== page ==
‘Audrey Hepburn remains one of the world’s great screen legends,’ says Adrian Hume-Sayer, Christie’s Director of Private Collections, who was Head of Sale for the September 2017 auction of Hepburn’s personal collection of film memorabilia, clothes and treasured possessions.
Prior to the sale, more than 12,000 visitors came to Christie’s London galleries to view almost 500 lots that painted an intimate portrait of the late actress’s life.
For Hume-Sayer, the star of the auction was Hepburn’s annotated script for Breakfast at Tiffany's — released in December 1961, and to many Hepburn’s most memorable film. ‘The role of Holly Golightly was a daring choice for the young actress as she transitioned from earlier, safer roles,’ Hume-Sayer explains. ‘This script is the embodiment of that career-defining move.
‘It included scenes cut from the film and was covered in Hepburn’s notes, often in her signature turquoise ink,’ the specialist continues. ‘Looking through it, you could really see her preparing for the role, crossing out excessively racy lines and highlighting words for emphasis. All of this translated directly to what we see on screen.’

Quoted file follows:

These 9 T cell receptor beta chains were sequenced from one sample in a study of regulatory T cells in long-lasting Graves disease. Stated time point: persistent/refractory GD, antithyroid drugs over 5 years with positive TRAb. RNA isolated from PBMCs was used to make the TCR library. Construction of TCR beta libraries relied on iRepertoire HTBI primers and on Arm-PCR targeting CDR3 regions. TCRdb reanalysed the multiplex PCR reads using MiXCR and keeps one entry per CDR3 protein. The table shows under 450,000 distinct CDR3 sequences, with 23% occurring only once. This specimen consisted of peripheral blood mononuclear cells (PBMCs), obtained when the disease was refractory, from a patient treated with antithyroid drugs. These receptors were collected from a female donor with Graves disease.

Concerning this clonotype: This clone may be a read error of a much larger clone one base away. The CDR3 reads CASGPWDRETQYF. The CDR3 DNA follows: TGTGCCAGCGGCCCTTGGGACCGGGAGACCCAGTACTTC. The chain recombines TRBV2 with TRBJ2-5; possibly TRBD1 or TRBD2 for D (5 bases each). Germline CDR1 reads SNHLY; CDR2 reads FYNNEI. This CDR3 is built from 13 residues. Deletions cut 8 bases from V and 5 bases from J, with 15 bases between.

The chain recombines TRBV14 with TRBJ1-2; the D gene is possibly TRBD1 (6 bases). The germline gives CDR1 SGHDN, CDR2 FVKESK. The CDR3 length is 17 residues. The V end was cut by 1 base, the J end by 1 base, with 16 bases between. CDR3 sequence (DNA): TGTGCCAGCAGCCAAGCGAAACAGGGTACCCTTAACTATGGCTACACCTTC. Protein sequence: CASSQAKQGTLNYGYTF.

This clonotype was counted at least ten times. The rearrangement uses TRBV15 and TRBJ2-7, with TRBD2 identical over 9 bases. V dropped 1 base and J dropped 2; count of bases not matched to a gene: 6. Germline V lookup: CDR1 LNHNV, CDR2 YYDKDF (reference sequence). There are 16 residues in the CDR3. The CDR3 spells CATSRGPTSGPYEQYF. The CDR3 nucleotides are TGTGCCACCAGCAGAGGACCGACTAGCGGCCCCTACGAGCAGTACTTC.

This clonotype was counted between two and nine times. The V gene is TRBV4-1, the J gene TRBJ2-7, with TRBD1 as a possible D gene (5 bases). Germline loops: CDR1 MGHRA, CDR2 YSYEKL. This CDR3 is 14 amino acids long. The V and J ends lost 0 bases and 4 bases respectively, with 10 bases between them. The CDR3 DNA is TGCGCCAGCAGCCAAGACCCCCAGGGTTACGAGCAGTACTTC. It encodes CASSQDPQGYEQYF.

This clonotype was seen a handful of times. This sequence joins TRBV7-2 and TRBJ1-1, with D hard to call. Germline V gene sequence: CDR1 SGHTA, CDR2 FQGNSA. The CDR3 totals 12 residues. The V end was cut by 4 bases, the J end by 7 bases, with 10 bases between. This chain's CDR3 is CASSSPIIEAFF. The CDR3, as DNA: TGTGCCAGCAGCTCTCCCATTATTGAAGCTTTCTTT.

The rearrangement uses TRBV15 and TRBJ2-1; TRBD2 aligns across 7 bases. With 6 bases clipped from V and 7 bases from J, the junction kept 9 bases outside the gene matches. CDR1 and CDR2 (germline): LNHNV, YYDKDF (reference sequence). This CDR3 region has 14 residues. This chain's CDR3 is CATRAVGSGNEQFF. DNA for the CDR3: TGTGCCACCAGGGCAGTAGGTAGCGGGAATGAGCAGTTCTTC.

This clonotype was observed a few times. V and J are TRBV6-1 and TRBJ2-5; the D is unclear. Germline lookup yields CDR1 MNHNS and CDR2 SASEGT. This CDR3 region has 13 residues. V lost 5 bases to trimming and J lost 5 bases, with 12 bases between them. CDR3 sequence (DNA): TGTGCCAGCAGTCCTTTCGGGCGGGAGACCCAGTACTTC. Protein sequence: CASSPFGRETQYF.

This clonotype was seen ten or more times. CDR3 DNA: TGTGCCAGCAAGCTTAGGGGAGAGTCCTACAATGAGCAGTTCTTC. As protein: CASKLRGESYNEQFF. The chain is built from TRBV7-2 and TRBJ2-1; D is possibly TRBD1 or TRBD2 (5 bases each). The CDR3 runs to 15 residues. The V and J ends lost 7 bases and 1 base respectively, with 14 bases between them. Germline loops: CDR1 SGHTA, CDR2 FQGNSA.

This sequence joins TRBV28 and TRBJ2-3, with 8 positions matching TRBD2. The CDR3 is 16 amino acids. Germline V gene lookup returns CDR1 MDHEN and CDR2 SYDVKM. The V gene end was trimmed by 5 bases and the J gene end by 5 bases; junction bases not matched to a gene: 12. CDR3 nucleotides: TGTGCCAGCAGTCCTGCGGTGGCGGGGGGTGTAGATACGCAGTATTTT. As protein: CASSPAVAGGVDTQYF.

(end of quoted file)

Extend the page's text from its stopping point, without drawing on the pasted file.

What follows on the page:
Two main bidders battled it out from the saleroom floor before the script finally sold for £632,750 (with buyer’s premium) — more than 10 times its low estimate, and a new world record for any screenplay sold at auction. (The previous record was set by Christie’s in 2005 when Marlon Brando’s The Godfather script sold for £176,000.)
Every lot in the sale was sold, with the auction realising a total of £4,635,500 / $6,202,299, more than seven times its estimate. ‘The gavel came down on the final lot just shy of midnight, drawing to a close a truly memorable sale,’ recalls Hume–Sayer. Including the online-only sale, which brought the number of countries with bidders to 50, the collection realised an overall total of £6,053,875 / $8,100,085.
Soon afterwards it was revealed that the winning bidder was the New York jeweller Tiffany & Co., which had purchased the historic document for its archive.